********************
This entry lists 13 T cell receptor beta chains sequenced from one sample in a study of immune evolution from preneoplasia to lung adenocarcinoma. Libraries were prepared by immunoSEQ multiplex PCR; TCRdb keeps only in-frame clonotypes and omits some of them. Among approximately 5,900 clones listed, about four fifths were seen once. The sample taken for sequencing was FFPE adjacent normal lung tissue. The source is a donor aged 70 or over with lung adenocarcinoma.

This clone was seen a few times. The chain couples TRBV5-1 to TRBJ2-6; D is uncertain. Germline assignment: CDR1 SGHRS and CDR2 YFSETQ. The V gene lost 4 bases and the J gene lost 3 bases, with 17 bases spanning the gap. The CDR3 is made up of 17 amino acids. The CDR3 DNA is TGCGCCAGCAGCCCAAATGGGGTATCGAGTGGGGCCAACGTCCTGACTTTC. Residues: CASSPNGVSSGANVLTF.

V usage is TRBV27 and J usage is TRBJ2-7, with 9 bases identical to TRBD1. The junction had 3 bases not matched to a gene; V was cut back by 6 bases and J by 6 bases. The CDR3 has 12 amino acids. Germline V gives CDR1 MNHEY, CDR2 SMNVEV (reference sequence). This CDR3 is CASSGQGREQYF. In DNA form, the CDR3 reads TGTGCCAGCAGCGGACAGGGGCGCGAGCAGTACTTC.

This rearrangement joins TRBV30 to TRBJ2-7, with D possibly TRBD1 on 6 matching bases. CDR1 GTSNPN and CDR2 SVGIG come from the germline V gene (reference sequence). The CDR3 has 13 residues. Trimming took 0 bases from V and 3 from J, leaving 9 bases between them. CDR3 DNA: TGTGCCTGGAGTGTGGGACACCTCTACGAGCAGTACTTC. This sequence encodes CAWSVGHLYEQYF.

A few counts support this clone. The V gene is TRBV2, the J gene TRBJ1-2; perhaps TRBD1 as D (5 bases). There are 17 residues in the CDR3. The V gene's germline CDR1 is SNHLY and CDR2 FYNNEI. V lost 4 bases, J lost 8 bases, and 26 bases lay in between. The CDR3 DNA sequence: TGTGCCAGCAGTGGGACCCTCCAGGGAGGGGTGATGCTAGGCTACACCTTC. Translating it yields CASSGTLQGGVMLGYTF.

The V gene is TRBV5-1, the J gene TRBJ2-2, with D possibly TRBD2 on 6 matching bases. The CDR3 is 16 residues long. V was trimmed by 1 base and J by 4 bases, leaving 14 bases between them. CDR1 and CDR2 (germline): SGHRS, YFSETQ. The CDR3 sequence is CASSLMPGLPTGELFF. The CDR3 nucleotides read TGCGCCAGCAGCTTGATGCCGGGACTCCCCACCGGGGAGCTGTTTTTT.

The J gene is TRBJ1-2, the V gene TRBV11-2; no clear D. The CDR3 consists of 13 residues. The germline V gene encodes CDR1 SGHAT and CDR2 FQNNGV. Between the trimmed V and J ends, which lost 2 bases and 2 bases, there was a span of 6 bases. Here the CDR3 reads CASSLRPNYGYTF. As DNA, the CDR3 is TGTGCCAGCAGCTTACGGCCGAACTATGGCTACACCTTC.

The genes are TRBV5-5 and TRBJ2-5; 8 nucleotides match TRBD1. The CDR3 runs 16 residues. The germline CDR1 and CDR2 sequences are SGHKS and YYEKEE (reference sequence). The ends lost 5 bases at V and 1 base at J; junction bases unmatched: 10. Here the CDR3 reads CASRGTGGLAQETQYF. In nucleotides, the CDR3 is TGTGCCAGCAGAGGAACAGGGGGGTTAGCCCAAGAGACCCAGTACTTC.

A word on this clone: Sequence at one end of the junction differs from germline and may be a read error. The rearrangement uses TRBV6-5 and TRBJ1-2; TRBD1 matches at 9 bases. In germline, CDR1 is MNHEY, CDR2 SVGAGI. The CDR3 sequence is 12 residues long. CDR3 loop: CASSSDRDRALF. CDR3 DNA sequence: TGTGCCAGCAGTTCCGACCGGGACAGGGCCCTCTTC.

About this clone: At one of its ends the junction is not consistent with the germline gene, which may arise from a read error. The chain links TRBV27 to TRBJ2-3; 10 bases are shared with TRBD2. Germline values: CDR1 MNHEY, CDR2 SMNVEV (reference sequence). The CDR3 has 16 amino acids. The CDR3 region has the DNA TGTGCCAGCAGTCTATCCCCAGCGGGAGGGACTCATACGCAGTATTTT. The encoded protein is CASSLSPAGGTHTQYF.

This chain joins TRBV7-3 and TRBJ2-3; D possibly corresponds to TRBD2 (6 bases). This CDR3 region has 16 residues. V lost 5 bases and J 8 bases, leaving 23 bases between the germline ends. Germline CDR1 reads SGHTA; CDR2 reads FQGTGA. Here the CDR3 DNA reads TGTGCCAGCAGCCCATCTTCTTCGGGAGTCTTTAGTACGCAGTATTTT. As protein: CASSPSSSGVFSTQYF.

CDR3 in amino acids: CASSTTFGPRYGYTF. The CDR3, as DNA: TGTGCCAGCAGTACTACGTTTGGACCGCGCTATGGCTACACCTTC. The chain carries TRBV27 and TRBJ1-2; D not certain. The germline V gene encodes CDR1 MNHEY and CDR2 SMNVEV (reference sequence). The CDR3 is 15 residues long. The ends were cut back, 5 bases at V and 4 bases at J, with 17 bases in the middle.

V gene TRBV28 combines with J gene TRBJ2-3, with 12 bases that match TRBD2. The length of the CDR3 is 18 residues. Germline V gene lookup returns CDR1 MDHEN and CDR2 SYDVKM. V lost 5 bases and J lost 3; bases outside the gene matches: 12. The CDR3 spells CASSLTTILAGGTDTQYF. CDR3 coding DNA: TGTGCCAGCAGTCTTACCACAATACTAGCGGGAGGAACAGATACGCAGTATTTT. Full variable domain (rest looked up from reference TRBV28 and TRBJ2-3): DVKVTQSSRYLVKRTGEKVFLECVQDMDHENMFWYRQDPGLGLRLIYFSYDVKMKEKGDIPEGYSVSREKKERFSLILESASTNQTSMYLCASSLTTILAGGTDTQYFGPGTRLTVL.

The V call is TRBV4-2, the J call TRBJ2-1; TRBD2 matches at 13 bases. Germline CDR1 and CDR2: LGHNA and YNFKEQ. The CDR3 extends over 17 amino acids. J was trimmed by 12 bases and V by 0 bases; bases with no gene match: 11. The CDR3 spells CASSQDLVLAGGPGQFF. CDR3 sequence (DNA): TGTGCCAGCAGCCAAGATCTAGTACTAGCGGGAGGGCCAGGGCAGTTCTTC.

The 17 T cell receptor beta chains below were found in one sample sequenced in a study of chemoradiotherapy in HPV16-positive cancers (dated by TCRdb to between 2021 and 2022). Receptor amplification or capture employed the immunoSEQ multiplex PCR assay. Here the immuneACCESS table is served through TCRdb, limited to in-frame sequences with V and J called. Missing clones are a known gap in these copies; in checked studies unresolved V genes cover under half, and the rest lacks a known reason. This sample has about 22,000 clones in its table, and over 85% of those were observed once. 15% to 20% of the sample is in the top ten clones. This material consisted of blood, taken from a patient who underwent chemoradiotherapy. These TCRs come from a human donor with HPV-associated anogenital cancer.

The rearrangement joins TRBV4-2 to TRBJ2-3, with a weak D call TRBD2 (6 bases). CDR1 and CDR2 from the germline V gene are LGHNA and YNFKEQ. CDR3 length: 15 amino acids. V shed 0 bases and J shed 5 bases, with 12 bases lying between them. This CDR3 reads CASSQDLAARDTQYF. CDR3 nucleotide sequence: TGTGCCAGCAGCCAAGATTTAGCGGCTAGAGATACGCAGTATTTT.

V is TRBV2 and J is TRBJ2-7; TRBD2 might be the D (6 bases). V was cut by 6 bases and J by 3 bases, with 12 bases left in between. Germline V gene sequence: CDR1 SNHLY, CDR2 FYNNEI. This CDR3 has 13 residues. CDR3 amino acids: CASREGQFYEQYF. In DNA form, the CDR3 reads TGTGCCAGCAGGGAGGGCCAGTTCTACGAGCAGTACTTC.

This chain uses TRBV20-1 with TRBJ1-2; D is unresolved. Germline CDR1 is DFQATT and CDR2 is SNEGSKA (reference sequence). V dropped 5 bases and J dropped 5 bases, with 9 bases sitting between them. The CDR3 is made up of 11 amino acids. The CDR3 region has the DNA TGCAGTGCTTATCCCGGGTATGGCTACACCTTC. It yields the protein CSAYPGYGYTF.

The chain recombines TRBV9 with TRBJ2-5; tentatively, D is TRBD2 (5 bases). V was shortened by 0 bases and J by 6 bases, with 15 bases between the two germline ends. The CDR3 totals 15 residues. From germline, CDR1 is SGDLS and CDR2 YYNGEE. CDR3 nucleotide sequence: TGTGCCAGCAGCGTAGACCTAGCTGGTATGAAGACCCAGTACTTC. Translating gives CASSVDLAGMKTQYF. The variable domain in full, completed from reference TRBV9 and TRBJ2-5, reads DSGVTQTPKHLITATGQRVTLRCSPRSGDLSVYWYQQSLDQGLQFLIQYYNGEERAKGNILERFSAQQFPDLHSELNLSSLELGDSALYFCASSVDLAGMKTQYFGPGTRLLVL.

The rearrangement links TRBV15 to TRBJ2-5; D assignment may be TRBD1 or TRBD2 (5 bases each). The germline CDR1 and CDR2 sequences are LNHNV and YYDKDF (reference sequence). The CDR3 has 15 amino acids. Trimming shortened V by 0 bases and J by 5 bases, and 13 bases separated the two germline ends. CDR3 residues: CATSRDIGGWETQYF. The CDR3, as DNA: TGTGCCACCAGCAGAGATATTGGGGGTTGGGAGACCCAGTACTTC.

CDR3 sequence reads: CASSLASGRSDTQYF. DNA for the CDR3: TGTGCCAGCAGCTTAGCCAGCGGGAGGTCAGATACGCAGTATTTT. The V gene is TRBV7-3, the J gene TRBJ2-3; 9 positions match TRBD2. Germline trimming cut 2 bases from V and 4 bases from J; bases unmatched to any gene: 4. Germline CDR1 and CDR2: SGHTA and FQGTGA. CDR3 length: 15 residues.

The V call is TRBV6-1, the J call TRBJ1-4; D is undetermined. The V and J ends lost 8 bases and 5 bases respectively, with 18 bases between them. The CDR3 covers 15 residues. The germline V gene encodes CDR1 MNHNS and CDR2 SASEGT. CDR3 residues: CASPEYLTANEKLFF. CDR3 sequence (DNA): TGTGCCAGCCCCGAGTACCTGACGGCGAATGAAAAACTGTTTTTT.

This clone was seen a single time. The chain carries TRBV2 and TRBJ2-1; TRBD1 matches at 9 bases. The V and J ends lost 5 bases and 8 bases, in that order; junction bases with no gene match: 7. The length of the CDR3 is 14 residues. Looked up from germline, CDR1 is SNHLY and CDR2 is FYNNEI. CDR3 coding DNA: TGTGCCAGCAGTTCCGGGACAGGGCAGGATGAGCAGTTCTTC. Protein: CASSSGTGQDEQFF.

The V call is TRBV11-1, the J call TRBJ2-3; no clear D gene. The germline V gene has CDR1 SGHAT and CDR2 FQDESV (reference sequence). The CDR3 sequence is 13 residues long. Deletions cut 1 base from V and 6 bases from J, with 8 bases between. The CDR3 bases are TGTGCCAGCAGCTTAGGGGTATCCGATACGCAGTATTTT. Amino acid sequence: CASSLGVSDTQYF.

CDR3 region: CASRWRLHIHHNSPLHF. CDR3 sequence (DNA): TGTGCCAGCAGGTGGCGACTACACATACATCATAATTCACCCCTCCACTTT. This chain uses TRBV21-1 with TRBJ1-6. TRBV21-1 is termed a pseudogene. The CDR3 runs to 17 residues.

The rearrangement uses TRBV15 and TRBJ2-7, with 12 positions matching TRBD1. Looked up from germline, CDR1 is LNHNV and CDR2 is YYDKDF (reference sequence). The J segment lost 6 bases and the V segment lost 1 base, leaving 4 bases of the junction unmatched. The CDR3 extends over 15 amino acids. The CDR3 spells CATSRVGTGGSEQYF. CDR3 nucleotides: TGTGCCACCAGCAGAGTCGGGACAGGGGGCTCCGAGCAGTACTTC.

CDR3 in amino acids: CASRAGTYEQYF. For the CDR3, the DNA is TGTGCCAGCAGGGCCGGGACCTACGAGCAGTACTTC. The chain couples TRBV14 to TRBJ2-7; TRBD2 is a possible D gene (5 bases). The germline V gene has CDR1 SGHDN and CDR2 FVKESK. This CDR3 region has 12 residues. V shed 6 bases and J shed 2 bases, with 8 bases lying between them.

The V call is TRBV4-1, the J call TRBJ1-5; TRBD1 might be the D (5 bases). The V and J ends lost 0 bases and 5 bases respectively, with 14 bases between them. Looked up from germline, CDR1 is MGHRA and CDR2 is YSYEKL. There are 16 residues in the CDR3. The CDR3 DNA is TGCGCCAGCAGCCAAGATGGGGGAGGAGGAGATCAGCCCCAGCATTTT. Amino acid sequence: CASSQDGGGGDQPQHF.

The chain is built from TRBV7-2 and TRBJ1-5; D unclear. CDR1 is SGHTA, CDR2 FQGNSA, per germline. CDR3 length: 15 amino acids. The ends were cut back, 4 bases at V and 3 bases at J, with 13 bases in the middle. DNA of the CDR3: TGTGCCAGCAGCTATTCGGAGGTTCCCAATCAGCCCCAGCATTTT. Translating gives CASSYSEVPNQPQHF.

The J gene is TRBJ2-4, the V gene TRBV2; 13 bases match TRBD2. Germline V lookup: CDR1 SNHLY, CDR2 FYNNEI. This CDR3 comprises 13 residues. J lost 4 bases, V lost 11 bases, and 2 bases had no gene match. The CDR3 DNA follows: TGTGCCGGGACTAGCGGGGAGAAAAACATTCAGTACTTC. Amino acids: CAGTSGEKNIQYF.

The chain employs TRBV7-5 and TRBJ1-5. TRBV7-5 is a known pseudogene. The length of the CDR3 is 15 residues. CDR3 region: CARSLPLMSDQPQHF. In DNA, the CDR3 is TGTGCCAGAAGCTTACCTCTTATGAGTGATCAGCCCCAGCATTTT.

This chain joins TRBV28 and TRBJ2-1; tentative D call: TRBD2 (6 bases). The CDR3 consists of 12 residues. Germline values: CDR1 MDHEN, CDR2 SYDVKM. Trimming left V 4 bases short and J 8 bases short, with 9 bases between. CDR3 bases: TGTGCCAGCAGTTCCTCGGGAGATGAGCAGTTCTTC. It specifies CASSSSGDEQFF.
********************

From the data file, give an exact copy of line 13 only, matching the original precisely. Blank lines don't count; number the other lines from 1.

V gene TRBV28 combines with J gene TRBJ2-3, with 12 bases that match TRBD2. The length of the CDR3 is 18 residues. Germline V gene lookup returns CDR1 MDHEN and CDR2 SYDVKM. V lost 5 bases and J lost 3; bases outside the gene matches: 12. The CDR3 spells CASSLTTILAGGTDTQYF. CDR3 coding DNA: TGTGCCAGCAGTCTTACCACAATACTAGCGGGAGGAACAGATACGCAGTATTTT. Full variable domain (rest looked up from reference TRBV28 and TRBJ2-3): DVKVTQSSRYLVKRTGEKVFLECVQDMDHENMFWYRQDPGLGLRLIYFSYDVKMKEKGDIPEGYSVSREKKERFSLILESASTNQTSMYLCASSLTTILAGGTDTQYFGPGTRLTVL.